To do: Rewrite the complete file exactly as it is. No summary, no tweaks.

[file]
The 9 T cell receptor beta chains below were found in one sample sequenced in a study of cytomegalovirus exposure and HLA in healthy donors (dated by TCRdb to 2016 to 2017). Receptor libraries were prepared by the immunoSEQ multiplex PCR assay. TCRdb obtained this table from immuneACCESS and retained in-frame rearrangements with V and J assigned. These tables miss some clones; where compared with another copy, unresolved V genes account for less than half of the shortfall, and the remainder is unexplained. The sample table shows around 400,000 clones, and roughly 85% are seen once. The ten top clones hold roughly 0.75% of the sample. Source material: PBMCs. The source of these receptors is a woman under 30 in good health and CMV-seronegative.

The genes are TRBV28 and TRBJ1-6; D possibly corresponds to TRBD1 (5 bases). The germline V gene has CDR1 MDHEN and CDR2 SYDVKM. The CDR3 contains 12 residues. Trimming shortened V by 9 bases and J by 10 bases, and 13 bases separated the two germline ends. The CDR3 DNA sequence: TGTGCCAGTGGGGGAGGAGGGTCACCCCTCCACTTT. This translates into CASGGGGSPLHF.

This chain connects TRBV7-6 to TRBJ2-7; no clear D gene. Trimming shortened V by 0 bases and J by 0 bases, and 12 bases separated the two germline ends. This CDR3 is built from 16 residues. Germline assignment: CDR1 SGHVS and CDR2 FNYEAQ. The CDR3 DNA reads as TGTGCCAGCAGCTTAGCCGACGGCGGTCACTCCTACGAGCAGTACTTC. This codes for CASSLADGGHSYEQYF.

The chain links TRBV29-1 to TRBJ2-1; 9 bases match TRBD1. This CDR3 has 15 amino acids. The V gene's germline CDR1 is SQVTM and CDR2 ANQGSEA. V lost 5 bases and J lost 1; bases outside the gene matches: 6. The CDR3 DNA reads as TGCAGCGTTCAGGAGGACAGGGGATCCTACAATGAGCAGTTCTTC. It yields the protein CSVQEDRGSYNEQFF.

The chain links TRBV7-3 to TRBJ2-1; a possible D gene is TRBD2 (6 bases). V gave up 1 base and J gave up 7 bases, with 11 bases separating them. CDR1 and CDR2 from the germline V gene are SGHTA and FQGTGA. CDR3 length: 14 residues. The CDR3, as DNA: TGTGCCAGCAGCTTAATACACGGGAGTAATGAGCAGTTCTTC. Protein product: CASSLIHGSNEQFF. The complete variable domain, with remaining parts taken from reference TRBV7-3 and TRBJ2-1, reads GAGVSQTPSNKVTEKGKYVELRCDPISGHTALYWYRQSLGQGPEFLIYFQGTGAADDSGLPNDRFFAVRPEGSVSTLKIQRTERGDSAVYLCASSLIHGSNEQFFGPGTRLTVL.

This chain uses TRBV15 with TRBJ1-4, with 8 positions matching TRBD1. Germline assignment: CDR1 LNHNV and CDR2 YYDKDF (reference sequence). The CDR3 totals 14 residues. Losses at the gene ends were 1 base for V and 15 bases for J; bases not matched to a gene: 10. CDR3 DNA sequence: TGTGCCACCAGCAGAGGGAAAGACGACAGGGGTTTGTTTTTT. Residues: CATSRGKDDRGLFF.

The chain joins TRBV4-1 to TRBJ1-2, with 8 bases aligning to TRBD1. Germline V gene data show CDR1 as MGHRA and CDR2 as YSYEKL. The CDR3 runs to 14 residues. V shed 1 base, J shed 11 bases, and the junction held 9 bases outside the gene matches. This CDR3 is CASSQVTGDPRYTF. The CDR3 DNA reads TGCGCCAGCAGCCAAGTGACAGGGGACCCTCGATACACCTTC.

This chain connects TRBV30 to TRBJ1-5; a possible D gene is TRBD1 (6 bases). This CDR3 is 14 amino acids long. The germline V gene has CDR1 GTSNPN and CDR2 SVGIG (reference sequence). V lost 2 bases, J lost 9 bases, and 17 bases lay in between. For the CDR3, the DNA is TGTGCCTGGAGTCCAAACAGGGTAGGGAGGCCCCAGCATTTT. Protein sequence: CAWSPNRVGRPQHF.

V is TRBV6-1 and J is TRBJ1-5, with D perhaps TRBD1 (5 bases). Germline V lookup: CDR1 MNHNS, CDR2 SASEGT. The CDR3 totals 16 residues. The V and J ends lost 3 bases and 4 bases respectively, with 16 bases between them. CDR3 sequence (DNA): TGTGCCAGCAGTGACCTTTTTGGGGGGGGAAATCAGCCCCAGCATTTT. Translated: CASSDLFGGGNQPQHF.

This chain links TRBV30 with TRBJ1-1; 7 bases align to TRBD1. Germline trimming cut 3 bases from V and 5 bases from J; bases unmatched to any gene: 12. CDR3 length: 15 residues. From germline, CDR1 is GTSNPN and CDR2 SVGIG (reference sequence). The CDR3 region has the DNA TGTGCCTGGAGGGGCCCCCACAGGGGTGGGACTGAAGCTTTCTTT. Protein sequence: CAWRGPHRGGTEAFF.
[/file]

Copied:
The 9 T cell receptor beta chains below were found in one sample sequenced in a study of cytomegalovirus exposure and HLA in healthy donors (dated by TCRdb to 2016 to 2017). Receptor libraries were prepared by the immunoSEQ multiplex PCR assay. TCRdb obtained this table from immuneACCESS and retained in-frame rearrangements with V and J assigned. These tables miss some clones; where compared with another copy, unresolved V genes account for less than half of the shortfall, and the remainder is unexplained. The sample table shows around 400,000 clones, and roughly 85% are seen once. The ten top clones hold roughly 0.75% of the sample. Source material: PBMCs. The source of these receptors is a woman under 30 in good health and CMV-seronegative.

The genes are TRBV28 and TRBJ1-6; D possibly corresponds to TRBD1 (5 bases). The germline V gene has CDR1 MDHEN and CDR2 SYDVKM. The CDR3 contains 12 residues. Trimming shortened V by 9 bases and J by 10 bases, and 13 bases separated the two germline ends. The CDR3 DNA sequence: TGTGCCAGTGGGGGAGGAGGGTCACCCCTCCACTTT. This translates into CASGGGGSPLHF.

This chain connects TRBV7-6 to TRBJ2-7; no clear D gene. Trimming shortened V by 0 bases and J by 0 bases, and 12 bases separated the two germline ends. This CDR3 is built from 16 residues. Germline assignment: CDR1 SGHVS and CDR2 FNYEAQ. The CDR3 DNA reads as TGTGCCAGCAGCTTAGCCGACGGCGGTCACTCCTACGAGCAGTACTTC. This codes for CASSLADGGHSYEQYF.

The chain links TRBV29-1 to TRBJ2-1; 9 bases match TRBD1. This CDR3 has 15 amino acids. The V gene's germline CDR1 is SQVTM and CDR2 ANQGSEA. V lost 5 bases and J lost 1; bases outside the gene matches: 6. The CDR3 DNA reads as TGCAGCGTTCAGGAGGACAGGGGATCCTACAATGAGCAGTTCTTC. It yields the protein CSVQEDRGSYNEQFF.

The chain links TRBV7-3 to TRBJ2-1; a possible D gene is TRBD2 (6 bases). V gave up 1 base and J gave up 7 bases, with 11 bases separating them. CDR1 and CDR2 from the germline V gene are SGHTA and FQGTGA. CDR3 length: 14 residues. The CDR3, as DNA: TGTGCCAGCAGCTTAATACACGGGAGTAATGAGCAGTTCTTC. Protein product: CASSLIHGSNEQFF. The complete variable domain, with remaining parts taken from reference TRBV7-3 and TRBJ2-1, reads GAGVSQTPSNKVTEKGKYVELRCDPISGHTALYWYRQSLGQGPEFLIYFQGTGAADDSGLPNDRFFAVRPEGSVSTLKIQRTERGDSAVYLCASSLIHGSNEQFFGPGTRLTVL.

This chain uses TRBV15 with TRBJ1-4, with 8 positions matching TRBD1. Germline assignment: CDR1 LNHNV and CDR2 YYDKDF (reference sequence). The CDR3 totals 14 residues. Losses at the gene ends were 1 base for V and 15 bases for J; bases not matched to a gene: 10. CDR3 DNA sequence: TGTGCCACCAGCAGAGGGAAAGACGACAGGGGTTTGTTTTTT. Residues: CATSRGKDDRGLFF.

The chain joins TRBV4-1 to TRBJ1-2, with 8 bases aligning to TRBD1. Germline V gene data show CDR1 as MGHRA and CDR2 as YSYEKL. The CDR3 runs to 14 residues. V shed 1 base, J shed 11 bases, and the junction held 9 bases outside the gene matches. This CDR3 is CASSQVTGDPRYTF. The CDR3 DNA reads TGCGCCAGCAGCCAAGTGACAGGGGACCCTCGATACACCTTC.

This chain connects TRBV30 to TRBJ1-5; a possible D gene is TRBD1 (6 bases). This CDR3 is 14 amino acids long. The germline V gene has CDR1 GTSNPN and CDR2 SVGIG (reference sequence). V lost 2 bases, J lost 9 bases, and 17 bases lay in between. For the CDR3, the DNA is TGTGCCTGGAGTCCAAACAGGGTAGGGAGGCCCCAGCATTTT. Protein sequence: CAWSPNRVGRPQHF.

V is TRBV6-1 and J is TRBJ1-5, with D perhaps TRBD1 (5 bases). Germline V lookup: CDR1 MNHNS, CDR2 SASEGT. The CDR3 totals 16 residues. The V and J ends lost 3 bases and 4 bases respectively, with 16 bases between them. CDR3 sequence (DNA): TGTGCCAGCAGTGACCTTTTTGGGGGGGGAAATCAGCCCCAGCATTTT. Translated: CASSDLFGGGNQPQHF.

This chain links TRBV30 with TRBJ1-1; 7 bases align to TRBD1. Germline trimming cut 3 bases from V and 5 bases from J; bases unmatched to any gene: 12. CDR3 length: 15 residues. From germline, CDR1 is GTSNPN and CDR2 SVGIG (reference sequence). The CDR3 region has the DNA TGTGCCTGGAGGGGCCCCCACAGGGGTGGGACTGAAGCTTTCTTT. Protein sequence: CAWRGPHRGGTEAFF.